WOLFSBURG, Germany - The Volkswagen Group has allocated almost 44 billion ($50 billion) for developments in electric cars, driverless cars, new mobility services and digitalization in its vehicles and at its plants.
The funds will be invested over the next 5 years to the end of 2023.
The allocation, the company says, represents approximately one-third of total expenditure for the 2019-2023 planning period and is the outcome of the groups planning round, which has now been completed and was discussed and endorsed by the Supervisory Board of Volkswagen Aktiengesellschaft at its meeting on Friday.
One aim of the Volkswagen Groups strategy is to speed up the pace of innovation. We are focusing our investments on the future fields of mobility and systematically implementing our strategy, Herbert Diess, CEO of Volkswagen Aktiengesellschaft, said on Friday after the regular Supervisory Board meeting.
The group says it is working consistently on improving earnings at all brands and companies in order to finance the enormous challenges of the future from its own resources. Programs to secure the agreed targets have been initiated by the brands and companies.
We stand by our investment and cost targets, we are focused and disciplined, and we will systematically continue on our chosen path, Frank Witter, Group Board Member for Finance and IT said Friday.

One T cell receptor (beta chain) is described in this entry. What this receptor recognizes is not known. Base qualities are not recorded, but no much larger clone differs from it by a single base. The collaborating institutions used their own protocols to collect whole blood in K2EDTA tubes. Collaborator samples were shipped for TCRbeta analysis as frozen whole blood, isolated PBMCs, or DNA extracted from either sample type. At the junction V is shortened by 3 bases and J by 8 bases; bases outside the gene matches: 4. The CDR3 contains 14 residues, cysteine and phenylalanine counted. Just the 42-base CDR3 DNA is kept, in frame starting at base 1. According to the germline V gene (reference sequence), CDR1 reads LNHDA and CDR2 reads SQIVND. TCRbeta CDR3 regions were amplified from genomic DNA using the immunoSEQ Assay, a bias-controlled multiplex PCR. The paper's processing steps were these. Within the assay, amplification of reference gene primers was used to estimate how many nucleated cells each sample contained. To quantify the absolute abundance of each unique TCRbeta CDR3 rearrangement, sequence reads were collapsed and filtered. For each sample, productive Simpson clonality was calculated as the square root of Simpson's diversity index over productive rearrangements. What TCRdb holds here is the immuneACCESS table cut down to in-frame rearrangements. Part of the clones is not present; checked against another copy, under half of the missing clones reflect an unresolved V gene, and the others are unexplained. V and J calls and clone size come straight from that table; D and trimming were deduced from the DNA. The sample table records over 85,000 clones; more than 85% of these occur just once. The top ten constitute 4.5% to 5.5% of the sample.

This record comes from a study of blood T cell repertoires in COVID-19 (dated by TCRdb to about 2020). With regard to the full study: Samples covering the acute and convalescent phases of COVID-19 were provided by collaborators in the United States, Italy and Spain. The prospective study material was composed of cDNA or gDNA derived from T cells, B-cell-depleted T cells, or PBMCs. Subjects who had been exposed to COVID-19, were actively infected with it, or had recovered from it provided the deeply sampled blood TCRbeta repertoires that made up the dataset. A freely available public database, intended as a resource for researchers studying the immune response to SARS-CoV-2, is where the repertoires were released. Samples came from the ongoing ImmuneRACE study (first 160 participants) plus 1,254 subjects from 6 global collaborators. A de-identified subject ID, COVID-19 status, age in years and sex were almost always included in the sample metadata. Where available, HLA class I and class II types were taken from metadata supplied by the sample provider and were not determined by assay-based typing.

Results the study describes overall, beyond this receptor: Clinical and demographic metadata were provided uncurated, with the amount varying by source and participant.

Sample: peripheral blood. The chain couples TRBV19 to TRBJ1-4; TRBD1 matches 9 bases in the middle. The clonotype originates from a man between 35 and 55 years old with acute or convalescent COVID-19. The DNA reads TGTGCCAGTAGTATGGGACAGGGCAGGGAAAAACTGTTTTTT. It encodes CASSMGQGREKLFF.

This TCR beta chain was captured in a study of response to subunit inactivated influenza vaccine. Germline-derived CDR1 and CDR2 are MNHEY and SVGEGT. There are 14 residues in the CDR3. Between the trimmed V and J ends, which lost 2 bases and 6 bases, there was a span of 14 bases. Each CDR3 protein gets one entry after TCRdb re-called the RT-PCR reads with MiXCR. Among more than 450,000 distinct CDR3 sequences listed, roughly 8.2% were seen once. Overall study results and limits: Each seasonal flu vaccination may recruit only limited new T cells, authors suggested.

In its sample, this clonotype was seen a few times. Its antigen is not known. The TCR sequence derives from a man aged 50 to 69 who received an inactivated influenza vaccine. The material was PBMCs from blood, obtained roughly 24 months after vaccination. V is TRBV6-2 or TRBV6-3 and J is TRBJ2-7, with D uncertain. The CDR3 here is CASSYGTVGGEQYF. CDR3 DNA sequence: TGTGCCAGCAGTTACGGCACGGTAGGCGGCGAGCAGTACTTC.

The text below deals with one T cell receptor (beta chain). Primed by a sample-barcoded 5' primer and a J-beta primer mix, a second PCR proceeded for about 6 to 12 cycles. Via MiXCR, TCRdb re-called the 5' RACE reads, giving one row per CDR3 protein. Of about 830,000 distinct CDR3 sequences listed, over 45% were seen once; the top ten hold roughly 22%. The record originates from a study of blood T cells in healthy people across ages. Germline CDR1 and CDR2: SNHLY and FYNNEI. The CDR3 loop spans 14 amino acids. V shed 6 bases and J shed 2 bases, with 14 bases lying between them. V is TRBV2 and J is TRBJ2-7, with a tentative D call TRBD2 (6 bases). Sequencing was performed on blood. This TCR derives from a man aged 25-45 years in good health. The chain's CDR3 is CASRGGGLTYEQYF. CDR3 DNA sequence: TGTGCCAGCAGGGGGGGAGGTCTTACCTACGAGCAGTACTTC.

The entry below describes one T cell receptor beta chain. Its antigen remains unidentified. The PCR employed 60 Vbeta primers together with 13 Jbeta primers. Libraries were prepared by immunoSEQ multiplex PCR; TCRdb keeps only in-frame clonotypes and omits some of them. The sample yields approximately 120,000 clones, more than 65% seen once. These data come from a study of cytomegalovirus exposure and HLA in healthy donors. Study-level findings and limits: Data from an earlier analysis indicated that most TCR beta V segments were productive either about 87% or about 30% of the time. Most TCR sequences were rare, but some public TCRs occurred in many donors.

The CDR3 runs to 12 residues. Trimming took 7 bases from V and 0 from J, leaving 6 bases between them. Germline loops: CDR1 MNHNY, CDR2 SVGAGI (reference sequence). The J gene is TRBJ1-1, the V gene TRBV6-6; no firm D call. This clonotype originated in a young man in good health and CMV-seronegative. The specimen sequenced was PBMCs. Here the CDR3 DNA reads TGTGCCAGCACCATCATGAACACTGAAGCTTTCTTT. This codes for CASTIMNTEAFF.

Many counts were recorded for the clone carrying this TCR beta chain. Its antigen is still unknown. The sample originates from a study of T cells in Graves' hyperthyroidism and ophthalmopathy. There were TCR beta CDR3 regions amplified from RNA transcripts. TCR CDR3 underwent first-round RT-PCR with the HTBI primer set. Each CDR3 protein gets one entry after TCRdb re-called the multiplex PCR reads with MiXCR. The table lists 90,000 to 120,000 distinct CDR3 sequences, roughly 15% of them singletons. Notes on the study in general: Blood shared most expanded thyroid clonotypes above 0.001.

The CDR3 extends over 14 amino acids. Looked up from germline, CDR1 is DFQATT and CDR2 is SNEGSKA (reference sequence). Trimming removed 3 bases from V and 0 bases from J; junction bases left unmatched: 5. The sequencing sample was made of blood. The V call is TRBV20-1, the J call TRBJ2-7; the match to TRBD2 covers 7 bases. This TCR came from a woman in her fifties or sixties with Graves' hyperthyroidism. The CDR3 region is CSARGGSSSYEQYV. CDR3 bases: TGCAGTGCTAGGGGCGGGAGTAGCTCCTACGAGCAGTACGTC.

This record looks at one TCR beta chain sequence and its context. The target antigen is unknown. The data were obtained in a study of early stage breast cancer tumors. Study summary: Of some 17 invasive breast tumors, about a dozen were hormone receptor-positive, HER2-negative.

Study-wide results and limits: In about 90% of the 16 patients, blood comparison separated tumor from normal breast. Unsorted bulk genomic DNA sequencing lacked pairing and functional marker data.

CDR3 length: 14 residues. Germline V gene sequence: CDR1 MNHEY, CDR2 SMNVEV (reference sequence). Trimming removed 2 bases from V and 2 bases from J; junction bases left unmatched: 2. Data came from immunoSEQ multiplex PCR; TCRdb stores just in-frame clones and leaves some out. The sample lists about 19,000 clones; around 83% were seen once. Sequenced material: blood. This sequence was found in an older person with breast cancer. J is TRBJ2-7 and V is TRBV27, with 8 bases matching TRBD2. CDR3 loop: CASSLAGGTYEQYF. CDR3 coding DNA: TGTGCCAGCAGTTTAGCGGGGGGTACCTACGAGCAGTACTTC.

Both the capital expenditure ratio and the research and development ratio in the groups automotive division are expected to continue to decline to a competitive level of 6% from 2020 onward. The net cash flow target of a minimum of 10 billion ($11.3 billion) by 2020 remains valid the company said. The diesel crisis will, however, still impact cash outflows in planning years 2019 and 2020.
The joint ventures in China are not consolidated and are therefore not included in the plans, says VW. These joint venture companies provide their own funding for investments in plants and products.
In addition to investment planning, the Supervisory Board said it also consulted on what it described as further ground-breaking future projects at its meeting on Friday. The talks with Ford about an industrial cooperation announced earlier, they said are progressing positively. The two companies complement each other in terms of both products and regions. The joint development and manufacture of a range of light commercial vehicles is at the core of the envisaged cooperation. Volkswagen says it expects significant synergy effects from the potential to lower costs or increase performance via scales. Ford and Volkswagen, the company acknowledges, will remain competitors, as the proposed cooperation does not involve commercial, marketing or pricing strategies. Additional fields of cooperation outside the light commercial vehicle segment with the potential for expanding collaboration have also been identified the group said.
The Volkswagen group comprises 12 brands from seven European countries: Volkswagen sedans, Audi, SEAT, SKODA, Bentley, Bugatti, Lamborghini, Porsche, Ducati, Volkswagen commercial vehicles, Scania and MAN.